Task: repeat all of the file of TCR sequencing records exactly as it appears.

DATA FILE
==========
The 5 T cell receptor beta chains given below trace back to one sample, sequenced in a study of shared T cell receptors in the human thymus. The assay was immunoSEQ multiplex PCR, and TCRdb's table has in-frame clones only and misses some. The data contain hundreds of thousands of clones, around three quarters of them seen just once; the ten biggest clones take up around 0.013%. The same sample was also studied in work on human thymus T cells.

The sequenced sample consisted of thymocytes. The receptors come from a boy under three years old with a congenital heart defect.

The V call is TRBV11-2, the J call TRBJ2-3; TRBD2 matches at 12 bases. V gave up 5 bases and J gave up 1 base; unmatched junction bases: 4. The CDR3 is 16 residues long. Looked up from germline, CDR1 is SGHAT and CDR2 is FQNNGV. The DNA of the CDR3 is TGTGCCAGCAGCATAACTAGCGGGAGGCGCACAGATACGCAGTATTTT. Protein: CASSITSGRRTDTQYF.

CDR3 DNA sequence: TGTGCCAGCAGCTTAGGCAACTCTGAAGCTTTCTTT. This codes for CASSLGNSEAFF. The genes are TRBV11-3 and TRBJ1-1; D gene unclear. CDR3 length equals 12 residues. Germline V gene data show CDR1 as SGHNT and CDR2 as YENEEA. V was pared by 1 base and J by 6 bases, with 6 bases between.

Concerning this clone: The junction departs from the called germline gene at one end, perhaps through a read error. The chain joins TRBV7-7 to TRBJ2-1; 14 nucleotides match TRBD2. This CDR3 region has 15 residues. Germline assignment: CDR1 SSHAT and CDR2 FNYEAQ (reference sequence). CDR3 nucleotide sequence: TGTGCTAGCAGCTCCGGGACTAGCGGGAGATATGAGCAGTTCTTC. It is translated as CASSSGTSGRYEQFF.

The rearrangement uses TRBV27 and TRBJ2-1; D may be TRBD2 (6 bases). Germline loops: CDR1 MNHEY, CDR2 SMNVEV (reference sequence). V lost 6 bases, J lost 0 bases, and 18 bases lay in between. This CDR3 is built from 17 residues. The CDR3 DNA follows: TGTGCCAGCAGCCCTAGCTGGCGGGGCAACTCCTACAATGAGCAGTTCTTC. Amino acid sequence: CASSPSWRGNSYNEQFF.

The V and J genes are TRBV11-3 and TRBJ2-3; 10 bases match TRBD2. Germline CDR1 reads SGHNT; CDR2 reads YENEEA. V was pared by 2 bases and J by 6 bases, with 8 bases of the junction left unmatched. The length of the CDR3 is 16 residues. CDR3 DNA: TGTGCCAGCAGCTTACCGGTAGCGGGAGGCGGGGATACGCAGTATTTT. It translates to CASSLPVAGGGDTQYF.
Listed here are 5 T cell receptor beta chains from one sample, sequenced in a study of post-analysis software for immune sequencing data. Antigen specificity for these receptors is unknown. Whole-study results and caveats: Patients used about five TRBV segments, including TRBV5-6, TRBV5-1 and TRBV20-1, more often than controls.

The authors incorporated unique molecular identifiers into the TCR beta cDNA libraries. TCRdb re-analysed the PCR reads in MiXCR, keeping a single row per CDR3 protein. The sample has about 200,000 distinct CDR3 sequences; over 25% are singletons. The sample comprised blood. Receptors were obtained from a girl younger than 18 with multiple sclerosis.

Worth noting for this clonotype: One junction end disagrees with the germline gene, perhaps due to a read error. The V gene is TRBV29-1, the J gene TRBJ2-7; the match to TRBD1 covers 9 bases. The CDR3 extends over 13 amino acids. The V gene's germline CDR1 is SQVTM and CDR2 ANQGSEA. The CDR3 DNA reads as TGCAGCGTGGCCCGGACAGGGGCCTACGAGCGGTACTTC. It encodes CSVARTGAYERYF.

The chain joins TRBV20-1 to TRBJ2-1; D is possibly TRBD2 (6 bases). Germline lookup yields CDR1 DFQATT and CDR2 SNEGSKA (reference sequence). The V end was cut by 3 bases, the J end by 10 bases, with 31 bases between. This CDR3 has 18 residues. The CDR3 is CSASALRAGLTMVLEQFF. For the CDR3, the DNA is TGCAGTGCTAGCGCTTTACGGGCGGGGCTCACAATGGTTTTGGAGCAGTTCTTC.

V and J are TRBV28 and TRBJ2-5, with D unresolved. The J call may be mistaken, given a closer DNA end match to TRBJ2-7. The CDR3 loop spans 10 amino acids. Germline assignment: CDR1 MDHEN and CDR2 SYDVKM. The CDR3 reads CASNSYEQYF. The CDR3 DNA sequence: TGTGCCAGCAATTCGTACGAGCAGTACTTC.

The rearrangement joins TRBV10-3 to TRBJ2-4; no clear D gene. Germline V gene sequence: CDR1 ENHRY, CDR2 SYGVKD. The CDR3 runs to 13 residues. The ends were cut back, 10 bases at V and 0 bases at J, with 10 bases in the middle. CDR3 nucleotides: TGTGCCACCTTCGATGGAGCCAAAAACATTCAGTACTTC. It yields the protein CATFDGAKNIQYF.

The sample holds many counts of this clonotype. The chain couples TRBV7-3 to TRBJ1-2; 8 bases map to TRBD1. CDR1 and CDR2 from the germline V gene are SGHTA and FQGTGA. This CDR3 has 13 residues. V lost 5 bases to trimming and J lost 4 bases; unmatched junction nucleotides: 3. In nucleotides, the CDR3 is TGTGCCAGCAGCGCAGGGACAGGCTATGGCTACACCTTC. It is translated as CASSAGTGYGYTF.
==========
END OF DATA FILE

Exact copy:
The 5 T cell receptor beta chains given below trace back to one sample, sequenced in a study of shared T cell receptors in the human thymus. The assay was immunoSEQ multiplex PCR, and TCRdb's table has in-frame clones only and misses some. The data contain hundreds of thousands of clones, around three quarters of them seen just once; the ten biggest clones take up around 0.013%. The same sample was also studied in work on human thymus T cells.

The sequenced sample consisted of thymocytes. The receptors come from a boy under three years old with a congenital heart defect.

The V call is TRBV11-2, the J call TRBJ2-3; TRBD2 matches at 12 bases. V gave up 5 bases and J gave up 1 base; unmatched junction bases: 4. The CDR3 is 16 residues long. Looked up from germline, CDR1 is SGHAT and CDR2 is FQNNGV. The DNA of the CDR3 is TGTGCCAGCAGCATAACTAGCGGGAGGCGCACAGATACGCAGTATTTT. Protein: CASSITSGRRTDTQYF.

CDR3 DNA sequence: TGTGCCAGCAGCTTAGGCAACTCTGAAGCTTTCTTT. This codes for CASSLGNSEAFF. The genes are TRBV11-3 and TRBJ1-1; D gene unclear. CDR3 length equals 12 residues. Germline V gene data show CDR1 as SGHNT and CDR2 as YENEEA. V was pared by 1 base and J by 6 bases, with 6 bases between.

Concerning this clone: The junction departs from the called germline gene at one end, perhaps through a read error. The chain joins TRBV7-7 to TRBJ2-1; 14 nucleotides match TRBD2. This CDR3 region has 15 residues. Germline assignment: CDR1 SSHAT and CDR2 FNYEAQ (reference sequence). CDR3 nucleotide sequence: TGTGCTAGCAGCTCCGGGACTAGCGGGAGATATGAGCAGTTCTTC. It is translated as CASSSGTSGRYEQFF.

The rearrangement uses TRBV27 and TRBJ2-1; D may be TRBD2 (6 bases). Germline loops: CDR1 MNHEY, CDR2 SMNVEV (reference sequence). V lost 6 bases, J lost 0 bases, and 18 bases lay in between. This CDR3 is built from 17 residues. The CDR3 DNA follows: TGTGCCAGCAGCCCTAGCTGGCGGGGCAACTCCTACAATGAGCAGTTCTTC. Amino acid sequence: CASSPSWRGNSYNEQFF.

The V and J genes are TRBV11-3 and TRBJ2-3; 10 bases match TRBD2. Germline CDR1 reads SGHNT; CDR2 reads YENEEA. V was pared by 2 bases and J by 6 bases, with 8 bases of the junction left unmatched. The length of the CDR3 is 16 residues. CDR3 DNA: TGTGCCAGCAGCTTACCGGTAGCGGGAGGCGGGGATACGCAGTATTTT. It translates to CASSLPVAGGGDTQYF.
Listed here are 5 T cell receptor beta chains from one sample, sequenced in a study of post-analysis software for immune sequencing data. Antigen specificity for these receptors is unknown. Whole-study results and caveats: Patients used about five TRBV segments, including TRBV5-6, TRBV5-1 and TRBV20-1, more often than controls.

The authors incorporated unique molecular identifiers into the TCR beta cDNA libraries. TCRdb re-analysed the PCR reads in MiXCR, keeping a single row per CDR3 protein. The sample has about 200,000 distinct CDR3 sequences; over 25% are singletons. The sample comprised blood. Receptors were obtained from a girl younger than 18 with multiple sclerosis.

Worth noting for this clonotype: One junction end disagrees with the germline gene, perhaps due to a read error. The V gene is TRBV29-1, the J gene TRBJ2-7; the match to TRBD1 covers 9 bases. The CDR3 extends over 13 amino acids. The V gene's germline CDR1 is SQVTM and CDR2 ANQGSEA. The CDR3 DNA reads as TGCAGCGTGGCCCGGACAGGGGCCTACGAGCGGTACTTC. It encodes CSVARTGAYERYF.

The chain joins TRBV20-1 to TRBJ2-1; D is possibly TRBD2 (6 bases). Germline lookup yields CDR1 DFQATT and CDR2 SNEGSKA (reference sequence). The V end was cut by 3 bases, the J end by 10 bases, with 31 bases between. This CDR3 has 18 residues. The CDR3 is CSASALRAGLTMVLEQFF. For the CDR3, the DNA is TGCAGTGCTAGCGCTTTACGGGCGGGGCTCACAATGGTTTTGGAGCAGTTCTTC.

V and J are TRBV28 and TRBJ2-5, with D unresolved. The J call may be mistaken, given a closer DNA end match to TRBJ2-7. The CDR3 loop spans 10 amino acids. Germline assignment: CDR1 MDHEN and CDR2 SYDVKM. The CDR3 reads CASNSYEQYF. The CDR3 DNA sequence: TGTGCCAGCAATTCGTACGAGCAGTACTTC.

The rearrangement joins TRBV10-3 to TRBJ2-4; no clear D gene. Germline V gene sequence: CDR1 ENHRY, CDR2 SYGVKD. The CDR3 runs to 13 residues. The ends were cut back, 10 bases at V and 0 bases at J, with 10 bases in the middle. CDR3 nucleotides: TGTGCCACCTTCGATGGAGCCAAAAACATTCAGTACTTC. It yields the protein CATFDGAKNIQYF.

The sample holds many counts of this clonotype. The chain couples TRBV7-3 to TRBJ1-2; 8 bases map to TRBD1. CDR1 and CDR2 from the germline V gene are SGHTA and FQGTGA. This CDR3 has 13 residues. V lost 5 bases to trimming and J lost 4 bases; unmatched junction nucleotides: 3. In nucleotides, the CDR3 is TGTGCCAGCAGCGCAGGGACAGGCTATGGCTACACCTTC. It is translated as CASSAGTGYGYTF.